Let's Refuse Single-Use

If your household is anything like mine, underneath the sink stashed away behind those delicious cleaning products is a big pile of plastic bags. Every week, my family goes grocery shopping only to forget our reusable bags at home, leading us to bring back a never ending supply of No Name (™) brand plastic grocery bags. Even though, technically, I’m reusing the bags that I get from the grocery store, I never really see that plastic pile shrink. So what are single use plastics? Single-use plastics are disposable plastics that are intended to be used only once before they are thrown away. The United Nations Environmental Programme (UNEP) notes that these products as the most common single-use plastics found in the environment: cigarette butts, plastic drinking bottles, food wrappers, plastic grocery bags, plastic lids, and straws (6). While no single person can deny the miracle which is plastic, the shear impact of what single-use plastics are doing to our planet is staggering.

Recently, there has been a huge push to end the supply of single use plastics, and for good reasons too. The City of Vancouver will be issuing a by-law effective June 1st, 2019 which prohibits business license holders from providing single-use utensils unless requested by customers. This Vancouver by-law is a part of a city-wide Zero Waste 2040 long-term strategic environmental initiative (1).  Although governing bodies can limit the choices we make in terms of plastic consumption, the onus is on us, the consumers, to make the right choices. Are we going to eat out at that trendy Korean restaurant in south-side Edmonton which has all the delicious snack side portions but everything is served in single use bowls and plates, or are we going to bring our own containers these venues? The choice is ours and so is the responsibility.

Everyone knows about canvas bags and Hydroflask(™)  so below we have listed a few awesome alternatives to our least favorite single-use plastics.

Alternatives to single-use plastics:

  • Plastic straws: Choose reusable straws. Some options include silicone, stainless steel, glass and bamboo materials.

  • Plastic water bottles: you already know.

  • Plastic grocery bags:

    • Carry a few reusable bags in your car or bag for those unexpected runs to the groceries. Tip: you can match two colour of your double-cuffed beanie to the colour of your tote.

    • Credobags Mesh Produce Bags are made of regular cotton or cotton mesh.

    • ECOBAGS use cotton in India under the Fair Trade or Fair Labor policies.

  • Plastic takeout containers:

    • Consider bringing your own reusable food containers when eating out. It both doubles up as a container for your leftovers and hassle free meal prep for lunch tomorrow.

    • Stainless steel food carrier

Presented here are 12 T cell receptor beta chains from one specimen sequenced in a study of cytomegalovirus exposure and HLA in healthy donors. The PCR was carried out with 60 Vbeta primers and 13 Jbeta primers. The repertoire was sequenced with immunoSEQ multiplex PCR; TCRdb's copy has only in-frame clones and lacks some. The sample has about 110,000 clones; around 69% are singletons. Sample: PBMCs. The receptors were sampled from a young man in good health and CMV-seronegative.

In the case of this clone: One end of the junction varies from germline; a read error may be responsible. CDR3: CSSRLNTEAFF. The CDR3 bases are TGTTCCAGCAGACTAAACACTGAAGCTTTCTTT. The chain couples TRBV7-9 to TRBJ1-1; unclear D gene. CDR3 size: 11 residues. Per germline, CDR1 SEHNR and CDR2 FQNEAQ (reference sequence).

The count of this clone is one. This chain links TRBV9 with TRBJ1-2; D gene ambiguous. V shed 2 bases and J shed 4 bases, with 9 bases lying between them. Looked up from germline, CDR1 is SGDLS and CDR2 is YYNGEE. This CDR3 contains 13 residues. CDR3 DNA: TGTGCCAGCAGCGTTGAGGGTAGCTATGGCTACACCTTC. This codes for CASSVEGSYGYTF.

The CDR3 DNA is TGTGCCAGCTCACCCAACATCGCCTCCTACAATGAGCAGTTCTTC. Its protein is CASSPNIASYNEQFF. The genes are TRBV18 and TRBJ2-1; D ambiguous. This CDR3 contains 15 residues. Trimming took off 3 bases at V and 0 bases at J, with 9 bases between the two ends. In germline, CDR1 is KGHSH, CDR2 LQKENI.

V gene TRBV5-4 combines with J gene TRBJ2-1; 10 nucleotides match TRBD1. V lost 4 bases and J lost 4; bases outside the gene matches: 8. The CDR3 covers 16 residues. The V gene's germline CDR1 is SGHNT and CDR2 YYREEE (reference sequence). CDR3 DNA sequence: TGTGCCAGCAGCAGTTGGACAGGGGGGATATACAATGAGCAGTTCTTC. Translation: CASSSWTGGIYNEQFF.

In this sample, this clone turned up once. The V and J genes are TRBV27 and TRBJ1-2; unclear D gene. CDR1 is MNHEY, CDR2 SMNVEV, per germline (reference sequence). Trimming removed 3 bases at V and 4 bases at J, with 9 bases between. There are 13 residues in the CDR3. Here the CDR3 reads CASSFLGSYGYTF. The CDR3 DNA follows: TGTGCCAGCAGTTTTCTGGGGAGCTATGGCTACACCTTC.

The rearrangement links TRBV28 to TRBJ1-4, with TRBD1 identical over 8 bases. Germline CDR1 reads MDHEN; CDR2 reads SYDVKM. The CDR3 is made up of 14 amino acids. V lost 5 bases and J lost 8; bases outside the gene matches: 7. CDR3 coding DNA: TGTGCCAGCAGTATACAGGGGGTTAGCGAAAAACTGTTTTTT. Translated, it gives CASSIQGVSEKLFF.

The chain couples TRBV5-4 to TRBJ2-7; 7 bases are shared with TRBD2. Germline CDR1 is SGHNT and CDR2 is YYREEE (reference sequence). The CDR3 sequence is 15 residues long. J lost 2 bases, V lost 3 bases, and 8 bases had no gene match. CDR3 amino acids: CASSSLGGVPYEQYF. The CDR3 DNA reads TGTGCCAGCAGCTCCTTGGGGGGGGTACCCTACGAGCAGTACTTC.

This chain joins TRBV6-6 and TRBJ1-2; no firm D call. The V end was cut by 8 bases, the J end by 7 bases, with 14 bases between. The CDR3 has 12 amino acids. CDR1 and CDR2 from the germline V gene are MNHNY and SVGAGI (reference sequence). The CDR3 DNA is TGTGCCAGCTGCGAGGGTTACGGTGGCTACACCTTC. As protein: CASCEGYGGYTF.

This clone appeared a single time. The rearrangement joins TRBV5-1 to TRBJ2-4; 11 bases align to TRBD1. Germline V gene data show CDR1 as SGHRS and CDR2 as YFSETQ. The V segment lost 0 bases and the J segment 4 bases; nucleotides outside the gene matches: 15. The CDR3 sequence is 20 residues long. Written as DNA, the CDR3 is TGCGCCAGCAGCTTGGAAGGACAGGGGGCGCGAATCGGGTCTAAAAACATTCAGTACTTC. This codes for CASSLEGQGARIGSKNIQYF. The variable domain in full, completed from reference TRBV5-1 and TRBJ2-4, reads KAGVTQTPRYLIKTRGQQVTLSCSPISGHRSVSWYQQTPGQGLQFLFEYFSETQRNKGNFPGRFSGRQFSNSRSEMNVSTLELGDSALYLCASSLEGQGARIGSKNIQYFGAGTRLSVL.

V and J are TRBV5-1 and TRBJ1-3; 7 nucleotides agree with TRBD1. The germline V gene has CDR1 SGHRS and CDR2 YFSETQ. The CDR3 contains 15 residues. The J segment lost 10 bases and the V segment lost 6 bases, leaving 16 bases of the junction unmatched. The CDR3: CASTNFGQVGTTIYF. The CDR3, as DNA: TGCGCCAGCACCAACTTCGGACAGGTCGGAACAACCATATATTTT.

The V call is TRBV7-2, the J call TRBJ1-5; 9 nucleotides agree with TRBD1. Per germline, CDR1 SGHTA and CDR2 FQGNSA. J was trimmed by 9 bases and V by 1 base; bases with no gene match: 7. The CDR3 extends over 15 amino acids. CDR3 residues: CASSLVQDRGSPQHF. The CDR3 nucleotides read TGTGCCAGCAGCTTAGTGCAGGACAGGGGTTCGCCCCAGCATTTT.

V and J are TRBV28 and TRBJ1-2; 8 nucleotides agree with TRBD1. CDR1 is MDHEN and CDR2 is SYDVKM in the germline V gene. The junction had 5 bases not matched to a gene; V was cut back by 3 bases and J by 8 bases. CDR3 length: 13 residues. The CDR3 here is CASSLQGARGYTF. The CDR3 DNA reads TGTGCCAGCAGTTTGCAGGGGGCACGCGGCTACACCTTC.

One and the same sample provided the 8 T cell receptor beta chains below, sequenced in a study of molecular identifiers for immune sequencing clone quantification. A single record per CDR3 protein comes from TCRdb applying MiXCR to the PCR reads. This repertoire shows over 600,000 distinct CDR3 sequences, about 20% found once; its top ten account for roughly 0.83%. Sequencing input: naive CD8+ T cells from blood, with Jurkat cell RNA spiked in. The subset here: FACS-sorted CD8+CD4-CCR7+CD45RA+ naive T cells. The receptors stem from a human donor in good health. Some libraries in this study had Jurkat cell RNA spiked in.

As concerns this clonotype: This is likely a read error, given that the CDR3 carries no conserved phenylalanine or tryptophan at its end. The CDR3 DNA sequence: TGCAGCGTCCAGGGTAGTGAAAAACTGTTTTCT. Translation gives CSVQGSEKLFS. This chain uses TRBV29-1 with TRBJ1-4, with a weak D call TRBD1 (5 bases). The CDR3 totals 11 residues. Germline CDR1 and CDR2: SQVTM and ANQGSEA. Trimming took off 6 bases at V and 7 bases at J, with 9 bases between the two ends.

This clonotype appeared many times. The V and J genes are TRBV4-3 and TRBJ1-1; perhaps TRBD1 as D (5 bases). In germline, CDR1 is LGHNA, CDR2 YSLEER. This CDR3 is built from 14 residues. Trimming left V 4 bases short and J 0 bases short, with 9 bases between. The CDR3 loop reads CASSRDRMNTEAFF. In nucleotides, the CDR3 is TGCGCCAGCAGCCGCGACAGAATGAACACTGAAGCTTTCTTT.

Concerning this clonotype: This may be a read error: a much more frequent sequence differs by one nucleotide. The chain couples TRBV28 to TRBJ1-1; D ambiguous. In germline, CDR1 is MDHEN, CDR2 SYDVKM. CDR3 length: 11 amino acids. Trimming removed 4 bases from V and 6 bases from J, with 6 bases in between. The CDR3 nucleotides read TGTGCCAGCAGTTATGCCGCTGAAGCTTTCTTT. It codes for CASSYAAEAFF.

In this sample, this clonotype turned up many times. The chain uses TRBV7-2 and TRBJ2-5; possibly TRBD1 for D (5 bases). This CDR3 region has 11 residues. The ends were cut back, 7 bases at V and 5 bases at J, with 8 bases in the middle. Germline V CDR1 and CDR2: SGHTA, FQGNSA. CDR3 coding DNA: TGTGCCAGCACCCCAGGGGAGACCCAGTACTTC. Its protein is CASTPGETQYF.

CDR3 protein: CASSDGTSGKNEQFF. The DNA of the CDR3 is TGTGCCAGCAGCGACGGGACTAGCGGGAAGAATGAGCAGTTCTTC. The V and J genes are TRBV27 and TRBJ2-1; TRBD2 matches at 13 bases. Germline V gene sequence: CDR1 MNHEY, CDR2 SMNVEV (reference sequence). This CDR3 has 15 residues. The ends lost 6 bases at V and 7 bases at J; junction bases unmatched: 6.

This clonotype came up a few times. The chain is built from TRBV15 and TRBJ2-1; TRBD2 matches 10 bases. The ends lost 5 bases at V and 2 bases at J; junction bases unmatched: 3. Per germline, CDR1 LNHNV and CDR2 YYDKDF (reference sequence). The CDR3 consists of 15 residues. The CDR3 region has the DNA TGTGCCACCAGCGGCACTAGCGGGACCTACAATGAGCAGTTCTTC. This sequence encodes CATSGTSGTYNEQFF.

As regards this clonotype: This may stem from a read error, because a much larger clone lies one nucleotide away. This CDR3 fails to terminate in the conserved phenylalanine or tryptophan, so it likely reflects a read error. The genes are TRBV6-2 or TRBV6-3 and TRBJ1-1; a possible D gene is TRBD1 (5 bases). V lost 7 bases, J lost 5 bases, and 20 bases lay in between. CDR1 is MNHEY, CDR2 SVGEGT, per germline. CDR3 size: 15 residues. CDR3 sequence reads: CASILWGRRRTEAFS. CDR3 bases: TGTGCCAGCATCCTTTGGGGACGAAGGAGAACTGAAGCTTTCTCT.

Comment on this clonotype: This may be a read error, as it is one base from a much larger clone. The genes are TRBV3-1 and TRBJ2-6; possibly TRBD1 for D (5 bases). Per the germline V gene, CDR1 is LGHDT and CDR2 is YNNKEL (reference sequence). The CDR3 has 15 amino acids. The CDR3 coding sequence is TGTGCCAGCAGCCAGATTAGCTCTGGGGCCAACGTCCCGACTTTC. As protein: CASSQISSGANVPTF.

• Plastic food storage bags: Consider this option.

  • Cotton buds usually have plastic stems: Opt for paper stemmed cotton buds.

  • Plastic utensils:

    • Consider portable reusable utensils such as these: Light My Fire Spork is a spoon, knife and fork combo.

    • Wash plastic utensils for reuse instead of disposing them.  

    • If disposable utensils are preferred, use a compostable option.

  • Disposable coffee cups: While coffee cups are predominantly composed of paper, they are lined with plastic polyethylene which disqualifies them from being recycled.

    • Bring a reusable coffee mug to coffee shops. Tim Hortons and Starbucks provide a 10% discount when you bring your own mug!

  • Plastic trash bags: here is a compostable option.

  • Shampoo, conditioner and lotion bottles: try bar forms of these products

  • Plastic food wrap:

    • Etee Wraps are made with organic cotton muslin infused with beeswax, tree resin, organic jojoba, cinnamon & clove essential oils, and non-GMO soy wax. Wash with cool water using an eco-friendly soap (not ethanol-based) then let dry.

    • Bee’s Wrap is composed of organic cotton that has been covered in beeswax, jojoba oil, and tree resin. The warmth of your hands softens the wrap to create a seal. To clean, simply wash it in cool water with a mild dish soap then let air dry.

  • Teabags: Paper tea bags are commonly sealed using polypropylene, a plastic polymer (2). Opt for loose tea leaves and use these methods:

    • French press: Here is a video demonstrating how to use a french press. Here is a review of what french press to buy.

    • Tea infusers are designed to hold loose tea leaves when placed in hot water for steeping (4): tea ball


Written by Kanesha Calo and Allen Gao

References:

  1. https://vancouver.ca/green-vancouver/zero-waste-vancouver.aspx

  2. https://en.wikipedia.org/wiki/Tea_bag#Paper_and_plastic

  3. https://www.waterdocs.ca/water-talk/2017/12/19/8-single-use-plastic-items-you-can-quit-right-now

  4. https://en.wikipedia.org/wiki/Infuser

  5. https://www.businessinsider.com/eco-friendly-alternatives-everyday-products-2018-1

  6. https://wedocs.unep.org/bitstream/handle/20.500.11822/25496/singleUsePlastic_sustainability.pdf?isAllowed=y&sequence=1